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Year 2 summary report on results of focus groups and CRT interviews conducted about plague
  • Published Date:
    December 10, 2004
  • Source:
    Pre-Event Message Development Project
  • Language:
    English
Filetype[PDF-594.60 KB]


Details:
  • Corporate Authors:
    Saint Louis University. School of Public Health. Health Communication Research Laboratory. ; Centers for Disease Control and Prevention (U.S.). Office of Communication. ;
  • Description:
    The emerging global threat of terrorism has stimulated much activity and resource mobilization within the public health community over the past three years, as terrorist acts can have a direct and often serious impact on the physical and mental health of the general population. One concern has been to assure that the health care system has the capacity to respond in an emergency. Establishing drug stockpiles, emergency system improvements, and health provider and first responder training have thus proliferated at national, state and local levels. Another concern has been the preparation of communications plans and materials for the general public. The very real threat of terrorist action requires the design, development, and dissemination of technically accurate and timely information.

    Recognizing this, the Centers for Disease Control and Prevention, in concert with the Association of Schools of Public Health (ASPH) Bioterrorism Council, responded by supporting the “Pre­Event Message Development Project” (PEMD). This project provided funding in the Fall of 2002 to four primary schools of public health (Saint Louis University, University of Alabama­Birmingham, University of California at Los Angeles, and the University of Oklahoma) along with several partnering schools. The four University teams working on this project were selected as each brought different skills, perspectives and experience each could bring to the overall project goals of learning how to best communicate critical information related to what audiences want as well as the information that the research team, CDC, and the ASPH Bioterrorism Council, recognize as needs to be known. The basic charge the four Pre­event teams have addressed in the first two years of the project is how to develop and evaluate pre­ event messages relevant for bioterrorism events for the general population, using well designed formative research to define, craft, and pre­test crisis communications messages.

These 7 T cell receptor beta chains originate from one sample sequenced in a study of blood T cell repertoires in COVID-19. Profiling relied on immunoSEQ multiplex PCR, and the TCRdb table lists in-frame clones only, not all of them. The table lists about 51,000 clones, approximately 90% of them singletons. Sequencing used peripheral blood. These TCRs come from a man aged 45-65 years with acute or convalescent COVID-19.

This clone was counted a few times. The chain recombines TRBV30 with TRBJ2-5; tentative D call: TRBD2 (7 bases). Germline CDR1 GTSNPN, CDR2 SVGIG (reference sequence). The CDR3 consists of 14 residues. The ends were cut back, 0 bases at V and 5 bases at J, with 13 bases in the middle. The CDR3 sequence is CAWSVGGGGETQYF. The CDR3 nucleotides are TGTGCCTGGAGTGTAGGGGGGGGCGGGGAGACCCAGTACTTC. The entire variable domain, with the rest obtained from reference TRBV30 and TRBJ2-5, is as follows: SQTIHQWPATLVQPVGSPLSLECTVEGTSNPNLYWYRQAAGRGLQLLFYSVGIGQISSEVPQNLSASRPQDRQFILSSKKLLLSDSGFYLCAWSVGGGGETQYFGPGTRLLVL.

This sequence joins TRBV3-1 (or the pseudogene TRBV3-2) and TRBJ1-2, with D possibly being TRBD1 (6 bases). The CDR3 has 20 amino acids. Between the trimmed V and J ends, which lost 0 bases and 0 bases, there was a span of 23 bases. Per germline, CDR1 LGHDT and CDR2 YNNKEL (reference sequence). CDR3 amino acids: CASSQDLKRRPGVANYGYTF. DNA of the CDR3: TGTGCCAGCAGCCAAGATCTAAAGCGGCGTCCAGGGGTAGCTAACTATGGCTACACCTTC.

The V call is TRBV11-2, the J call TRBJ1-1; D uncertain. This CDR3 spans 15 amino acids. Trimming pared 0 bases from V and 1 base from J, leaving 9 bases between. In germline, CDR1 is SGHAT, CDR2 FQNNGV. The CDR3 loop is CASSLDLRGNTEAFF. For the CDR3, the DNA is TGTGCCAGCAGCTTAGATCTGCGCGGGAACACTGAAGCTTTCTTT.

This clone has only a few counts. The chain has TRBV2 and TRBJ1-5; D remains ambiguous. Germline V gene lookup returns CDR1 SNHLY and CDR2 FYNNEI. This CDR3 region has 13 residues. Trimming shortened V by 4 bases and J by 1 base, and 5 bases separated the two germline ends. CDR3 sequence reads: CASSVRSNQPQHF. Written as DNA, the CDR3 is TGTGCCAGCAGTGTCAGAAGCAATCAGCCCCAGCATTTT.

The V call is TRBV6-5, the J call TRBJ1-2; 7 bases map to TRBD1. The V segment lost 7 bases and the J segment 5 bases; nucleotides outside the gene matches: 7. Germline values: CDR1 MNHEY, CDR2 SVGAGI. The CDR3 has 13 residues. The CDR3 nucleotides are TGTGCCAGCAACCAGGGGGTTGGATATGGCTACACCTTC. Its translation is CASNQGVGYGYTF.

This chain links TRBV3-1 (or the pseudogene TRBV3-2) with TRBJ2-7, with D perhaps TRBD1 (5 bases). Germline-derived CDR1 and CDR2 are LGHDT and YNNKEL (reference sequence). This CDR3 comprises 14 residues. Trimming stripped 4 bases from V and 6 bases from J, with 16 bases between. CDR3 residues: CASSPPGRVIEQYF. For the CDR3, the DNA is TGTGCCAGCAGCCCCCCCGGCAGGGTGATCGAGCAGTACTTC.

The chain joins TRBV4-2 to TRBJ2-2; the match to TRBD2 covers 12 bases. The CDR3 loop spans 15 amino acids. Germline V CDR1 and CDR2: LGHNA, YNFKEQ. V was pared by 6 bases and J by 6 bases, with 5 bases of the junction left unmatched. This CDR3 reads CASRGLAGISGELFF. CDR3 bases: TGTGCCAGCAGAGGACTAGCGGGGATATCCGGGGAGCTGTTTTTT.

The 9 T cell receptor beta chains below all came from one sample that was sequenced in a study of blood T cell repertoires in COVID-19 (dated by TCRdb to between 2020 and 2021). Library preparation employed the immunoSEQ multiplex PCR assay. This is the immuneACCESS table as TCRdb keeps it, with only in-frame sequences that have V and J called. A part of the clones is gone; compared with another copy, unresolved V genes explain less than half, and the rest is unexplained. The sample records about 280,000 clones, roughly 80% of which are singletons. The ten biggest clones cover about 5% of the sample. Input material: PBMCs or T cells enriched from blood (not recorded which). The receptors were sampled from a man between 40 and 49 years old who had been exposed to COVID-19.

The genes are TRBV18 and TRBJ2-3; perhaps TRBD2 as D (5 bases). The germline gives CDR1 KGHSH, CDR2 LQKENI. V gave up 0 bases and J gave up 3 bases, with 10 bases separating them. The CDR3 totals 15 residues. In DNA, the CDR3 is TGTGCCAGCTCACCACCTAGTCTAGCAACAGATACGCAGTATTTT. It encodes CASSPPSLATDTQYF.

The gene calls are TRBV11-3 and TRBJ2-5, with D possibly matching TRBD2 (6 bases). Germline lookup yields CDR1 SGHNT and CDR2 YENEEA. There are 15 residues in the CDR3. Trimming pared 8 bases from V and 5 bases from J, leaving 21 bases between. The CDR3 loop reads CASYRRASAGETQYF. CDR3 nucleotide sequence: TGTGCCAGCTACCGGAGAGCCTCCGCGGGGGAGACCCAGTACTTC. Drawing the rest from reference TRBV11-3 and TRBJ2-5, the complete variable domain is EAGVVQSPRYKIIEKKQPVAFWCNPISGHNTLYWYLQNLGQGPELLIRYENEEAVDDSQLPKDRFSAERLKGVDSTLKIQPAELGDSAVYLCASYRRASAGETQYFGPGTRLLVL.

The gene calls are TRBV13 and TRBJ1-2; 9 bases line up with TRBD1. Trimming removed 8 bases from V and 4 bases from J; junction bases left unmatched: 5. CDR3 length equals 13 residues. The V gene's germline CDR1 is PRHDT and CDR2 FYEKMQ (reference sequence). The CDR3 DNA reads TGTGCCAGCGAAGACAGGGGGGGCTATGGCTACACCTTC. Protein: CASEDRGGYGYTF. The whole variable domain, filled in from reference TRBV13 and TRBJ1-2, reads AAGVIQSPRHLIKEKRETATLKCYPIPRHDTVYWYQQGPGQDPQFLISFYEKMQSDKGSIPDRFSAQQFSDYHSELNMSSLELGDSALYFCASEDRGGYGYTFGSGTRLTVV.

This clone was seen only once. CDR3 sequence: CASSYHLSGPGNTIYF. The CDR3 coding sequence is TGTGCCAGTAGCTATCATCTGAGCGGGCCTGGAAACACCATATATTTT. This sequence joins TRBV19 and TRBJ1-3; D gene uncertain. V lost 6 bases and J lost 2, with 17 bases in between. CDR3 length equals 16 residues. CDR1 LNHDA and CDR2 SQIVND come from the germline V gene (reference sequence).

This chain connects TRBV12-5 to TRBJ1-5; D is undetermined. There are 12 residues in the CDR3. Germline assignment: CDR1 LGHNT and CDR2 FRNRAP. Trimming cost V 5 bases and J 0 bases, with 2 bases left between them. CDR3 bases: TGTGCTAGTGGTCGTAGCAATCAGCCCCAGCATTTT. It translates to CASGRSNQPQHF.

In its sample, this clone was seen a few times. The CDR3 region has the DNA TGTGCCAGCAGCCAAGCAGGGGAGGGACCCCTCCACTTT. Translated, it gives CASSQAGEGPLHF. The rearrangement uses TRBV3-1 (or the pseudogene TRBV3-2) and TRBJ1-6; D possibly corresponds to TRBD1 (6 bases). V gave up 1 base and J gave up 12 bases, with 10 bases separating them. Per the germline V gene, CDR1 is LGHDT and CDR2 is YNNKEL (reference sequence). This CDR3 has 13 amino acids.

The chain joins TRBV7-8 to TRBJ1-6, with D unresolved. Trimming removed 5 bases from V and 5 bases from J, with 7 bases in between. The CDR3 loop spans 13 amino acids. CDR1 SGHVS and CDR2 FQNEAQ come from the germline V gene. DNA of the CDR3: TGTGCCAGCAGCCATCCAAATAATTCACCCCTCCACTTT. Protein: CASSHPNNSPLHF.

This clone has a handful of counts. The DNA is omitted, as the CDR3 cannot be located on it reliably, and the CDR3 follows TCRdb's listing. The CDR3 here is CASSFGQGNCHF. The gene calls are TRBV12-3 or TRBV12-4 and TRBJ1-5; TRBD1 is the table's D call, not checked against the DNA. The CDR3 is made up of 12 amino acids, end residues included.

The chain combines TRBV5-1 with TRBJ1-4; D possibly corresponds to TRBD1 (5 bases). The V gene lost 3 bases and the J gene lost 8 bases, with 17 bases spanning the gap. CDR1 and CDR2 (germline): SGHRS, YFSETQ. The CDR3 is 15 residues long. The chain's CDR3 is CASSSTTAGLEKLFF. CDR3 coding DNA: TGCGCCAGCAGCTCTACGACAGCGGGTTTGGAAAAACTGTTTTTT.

What evolved through a participatory, collaborative process was the opportunity to do research on this topic that was groundbreaking, and strengthened by the degree findings can be generalized by using standardized methods across institutions and samples of persons from culturally and geographically diverse backgrounds. Initially the teams debated whether it would be more useful and efficient to focus on generic all­hazards prevention issues and messages to be used to educate the public prior to an event, or to focus the research on different types of agents that could be used for warning systems before during and after an intentional attack. We decided to do agent­specific research as our perception was that other researchers were conducting research on all hazards prevention. This is based on literature that differentiates disaster warnings and responses from public hazard education. The latter involves general knowledge that can be transmitted independent of the hazardous event. Disaster warnings and responses are event specific and happen either right before, during, or after an event. (Mileti and Fitzpatrick 1991; Mileti and Sorensen 1988). These messages are important in regards to saving lives, reducing unnecessary service utilization, facilitating relief efforts, and reducing anxiety among the general public.

  • Document Type:
  • Funding:
    A1104-21/23
  • Place as Subject:
  • Supporting Files:
    No Additional Files
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